Saturday, December 03, 2005

Cuts In LAT Foreign Coverage Under Tribune Assault Have So Far Been Limited

In the assault by the Tribune Co. against the staff and quality of the Los Angeles Times, the cuts to the Times' admirable foreign coverage have so far been fairly limited.

My understanding, which may not be complete, is that the Rio bureau, for now, is being closed. But that has happened periodically before. Also, some bureau assistants have been dismissed, including the one in Jerusalem.

In Washington, D.C., the veteran foreign and diplomatic correspondent, Tyler Marshall, is taking the buyout.

But otherwise, for now, and "for now" may be the operative term, Times editors have been fairly successful in protecting this most valuable Times asset.

It should go without saying that saving both the Times' foreign and national bureaus is essential, if the Times is to command a decent price in a sale, and have a good chance of eventually undoing the damage the Tribune ownership has done. One new ownership scenario would be for Google or Yahoo to buy the Times and use its great foreign and national staff as a resource in providing search information.

Especially now, when the country is at war, under attack by terrorists, not to mention jealous foreign powers, at many points around the world, it is important to Times readers to have the best foreign coverage they can get, and the new editor, Dean Baquet, certainly seems conscious of this.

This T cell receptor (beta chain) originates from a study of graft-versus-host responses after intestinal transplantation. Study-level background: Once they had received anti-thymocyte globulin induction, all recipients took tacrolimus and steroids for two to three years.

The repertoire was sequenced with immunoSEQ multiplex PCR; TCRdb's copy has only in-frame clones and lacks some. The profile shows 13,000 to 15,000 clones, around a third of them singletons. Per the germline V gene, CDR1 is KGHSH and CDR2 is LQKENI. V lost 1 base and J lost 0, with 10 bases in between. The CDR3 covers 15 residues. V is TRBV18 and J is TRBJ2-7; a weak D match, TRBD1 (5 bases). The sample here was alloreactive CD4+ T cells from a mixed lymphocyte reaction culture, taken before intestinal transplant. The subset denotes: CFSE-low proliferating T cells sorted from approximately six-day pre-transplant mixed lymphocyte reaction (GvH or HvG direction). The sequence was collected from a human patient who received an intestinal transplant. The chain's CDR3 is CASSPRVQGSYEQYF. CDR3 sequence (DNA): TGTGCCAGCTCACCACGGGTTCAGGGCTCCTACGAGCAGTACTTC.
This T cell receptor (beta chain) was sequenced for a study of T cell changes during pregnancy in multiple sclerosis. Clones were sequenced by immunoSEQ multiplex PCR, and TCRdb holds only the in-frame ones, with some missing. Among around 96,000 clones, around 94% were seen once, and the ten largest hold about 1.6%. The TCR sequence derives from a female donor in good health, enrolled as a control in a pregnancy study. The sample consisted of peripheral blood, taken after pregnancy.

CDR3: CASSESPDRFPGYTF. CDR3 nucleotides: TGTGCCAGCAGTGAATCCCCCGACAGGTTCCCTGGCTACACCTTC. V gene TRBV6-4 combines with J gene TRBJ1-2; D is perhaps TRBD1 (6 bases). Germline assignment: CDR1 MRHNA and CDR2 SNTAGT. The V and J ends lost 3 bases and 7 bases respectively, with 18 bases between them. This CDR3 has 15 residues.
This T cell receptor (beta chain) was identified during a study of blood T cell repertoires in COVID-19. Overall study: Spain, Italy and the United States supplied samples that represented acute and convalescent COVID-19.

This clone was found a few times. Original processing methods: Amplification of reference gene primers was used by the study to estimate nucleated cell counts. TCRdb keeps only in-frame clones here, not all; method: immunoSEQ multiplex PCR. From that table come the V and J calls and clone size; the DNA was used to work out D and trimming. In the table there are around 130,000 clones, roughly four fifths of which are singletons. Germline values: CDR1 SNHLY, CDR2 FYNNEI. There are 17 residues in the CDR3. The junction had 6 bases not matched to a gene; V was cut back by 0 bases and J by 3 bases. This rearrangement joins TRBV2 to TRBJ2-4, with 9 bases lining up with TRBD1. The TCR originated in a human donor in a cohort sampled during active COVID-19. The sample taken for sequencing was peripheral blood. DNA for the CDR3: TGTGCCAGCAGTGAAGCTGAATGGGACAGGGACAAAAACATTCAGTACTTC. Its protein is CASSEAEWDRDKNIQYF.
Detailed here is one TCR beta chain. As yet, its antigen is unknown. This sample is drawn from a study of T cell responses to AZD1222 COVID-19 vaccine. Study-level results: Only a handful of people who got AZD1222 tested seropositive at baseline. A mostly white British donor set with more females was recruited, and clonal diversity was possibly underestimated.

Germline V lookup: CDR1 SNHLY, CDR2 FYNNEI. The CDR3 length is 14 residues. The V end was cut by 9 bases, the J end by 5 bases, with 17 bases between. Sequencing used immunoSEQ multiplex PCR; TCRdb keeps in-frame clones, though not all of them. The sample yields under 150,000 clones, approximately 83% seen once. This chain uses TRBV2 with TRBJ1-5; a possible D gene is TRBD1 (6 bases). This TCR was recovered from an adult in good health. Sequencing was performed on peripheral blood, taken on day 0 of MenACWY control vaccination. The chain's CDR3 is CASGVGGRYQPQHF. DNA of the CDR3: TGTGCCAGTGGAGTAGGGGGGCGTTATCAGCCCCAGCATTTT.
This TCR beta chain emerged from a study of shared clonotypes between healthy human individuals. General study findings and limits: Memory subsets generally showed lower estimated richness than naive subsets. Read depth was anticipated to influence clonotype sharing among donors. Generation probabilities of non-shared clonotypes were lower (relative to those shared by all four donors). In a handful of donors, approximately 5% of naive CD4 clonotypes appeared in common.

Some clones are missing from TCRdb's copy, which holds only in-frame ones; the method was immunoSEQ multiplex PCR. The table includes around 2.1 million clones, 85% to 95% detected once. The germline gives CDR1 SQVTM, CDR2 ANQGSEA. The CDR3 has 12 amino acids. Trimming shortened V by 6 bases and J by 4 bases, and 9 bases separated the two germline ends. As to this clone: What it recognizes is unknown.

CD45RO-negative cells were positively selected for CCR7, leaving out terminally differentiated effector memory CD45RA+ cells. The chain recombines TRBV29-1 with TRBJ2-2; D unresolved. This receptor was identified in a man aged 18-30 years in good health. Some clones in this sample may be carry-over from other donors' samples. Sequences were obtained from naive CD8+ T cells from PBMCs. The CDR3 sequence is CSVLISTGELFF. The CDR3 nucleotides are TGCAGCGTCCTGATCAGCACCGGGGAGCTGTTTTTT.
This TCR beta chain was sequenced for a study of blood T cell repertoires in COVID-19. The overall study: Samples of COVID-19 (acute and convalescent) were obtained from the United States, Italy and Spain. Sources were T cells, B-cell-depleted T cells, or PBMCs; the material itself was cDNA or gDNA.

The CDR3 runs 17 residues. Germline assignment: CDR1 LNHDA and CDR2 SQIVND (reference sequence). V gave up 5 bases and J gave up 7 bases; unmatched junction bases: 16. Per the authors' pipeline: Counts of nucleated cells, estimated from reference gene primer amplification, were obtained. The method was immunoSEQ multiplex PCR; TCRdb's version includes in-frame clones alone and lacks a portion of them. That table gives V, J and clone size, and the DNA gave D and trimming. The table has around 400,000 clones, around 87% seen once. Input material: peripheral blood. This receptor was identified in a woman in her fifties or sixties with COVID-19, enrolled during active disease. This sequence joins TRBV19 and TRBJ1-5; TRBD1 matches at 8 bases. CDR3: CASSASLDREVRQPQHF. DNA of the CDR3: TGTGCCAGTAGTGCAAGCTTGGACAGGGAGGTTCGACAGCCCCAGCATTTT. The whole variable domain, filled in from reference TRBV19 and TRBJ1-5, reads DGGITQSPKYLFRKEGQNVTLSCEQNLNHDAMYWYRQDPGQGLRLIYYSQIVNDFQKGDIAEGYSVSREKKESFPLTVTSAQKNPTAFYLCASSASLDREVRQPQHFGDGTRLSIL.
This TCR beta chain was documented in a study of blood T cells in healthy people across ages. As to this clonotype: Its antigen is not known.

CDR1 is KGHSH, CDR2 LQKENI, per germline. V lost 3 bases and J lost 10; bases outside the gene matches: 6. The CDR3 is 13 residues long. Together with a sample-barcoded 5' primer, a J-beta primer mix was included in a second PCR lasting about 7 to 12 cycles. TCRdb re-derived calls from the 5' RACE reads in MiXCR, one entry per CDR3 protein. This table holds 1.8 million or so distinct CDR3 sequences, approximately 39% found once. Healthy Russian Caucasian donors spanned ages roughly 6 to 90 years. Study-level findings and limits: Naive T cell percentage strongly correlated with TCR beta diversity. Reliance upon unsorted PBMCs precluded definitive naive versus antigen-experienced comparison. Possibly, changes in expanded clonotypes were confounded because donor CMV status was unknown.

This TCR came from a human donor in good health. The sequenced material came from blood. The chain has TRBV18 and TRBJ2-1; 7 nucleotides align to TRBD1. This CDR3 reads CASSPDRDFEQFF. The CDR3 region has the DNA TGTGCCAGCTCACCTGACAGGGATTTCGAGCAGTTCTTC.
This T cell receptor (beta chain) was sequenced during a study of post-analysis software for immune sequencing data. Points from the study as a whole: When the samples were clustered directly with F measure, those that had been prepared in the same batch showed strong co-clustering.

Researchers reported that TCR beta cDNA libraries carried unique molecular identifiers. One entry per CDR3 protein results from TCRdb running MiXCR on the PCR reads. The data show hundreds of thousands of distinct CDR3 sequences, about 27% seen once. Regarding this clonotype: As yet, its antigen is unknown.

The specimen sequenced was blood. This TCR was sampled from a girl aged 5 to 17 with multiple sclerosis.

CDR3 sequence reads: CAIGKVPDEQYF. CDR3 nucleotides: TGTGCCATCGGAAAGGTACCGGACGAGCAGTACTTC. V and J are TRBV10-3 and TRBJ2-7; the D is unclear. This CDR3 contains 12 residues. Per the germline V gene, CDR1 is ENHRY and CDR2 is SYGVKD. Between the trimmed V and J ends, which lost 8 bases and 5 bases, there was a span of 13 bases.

Just yesterday, there was one of those stories that most newspapers are incapable of producing for their readers, because they simply don't have the reporters stationed in key places around the world with the kind of resources and talents that are needed.

This one came from Moscow and was by the Times' great Pulitzer Prize winning Russian correspondent, Kim Murphy. It told how nascent fascists are active in the Moscow city elections which are to be held this weekend, how they are using the menace from Muslim terrorists to generate a backlash that could easily spin Russia into an ever more violent backlash. It was an alarming story, carefully documented, and it came from a correspondent who has proven her value time and again.

It's vitally important that the Times protect Murphy and her colleagues. Many of them could go to the New York Times and other publications easily, if the Tribune executives persist in their present attitude.

The newspaper that Otis Chandler, Nick Williams, Bill Thomas and so many others built is in real jeopardy. The Washington bureau is losing its own office suites, and being forced to move in with Washington offices of other Tribune papers, even with the inferior Chicago Tribune staff. On every side, the squalid FitzSimmones and Smiths are trying to bring the Times down to the Tribune level, as they have already done with the editorial pages. It's very sad, but resistance is essential.


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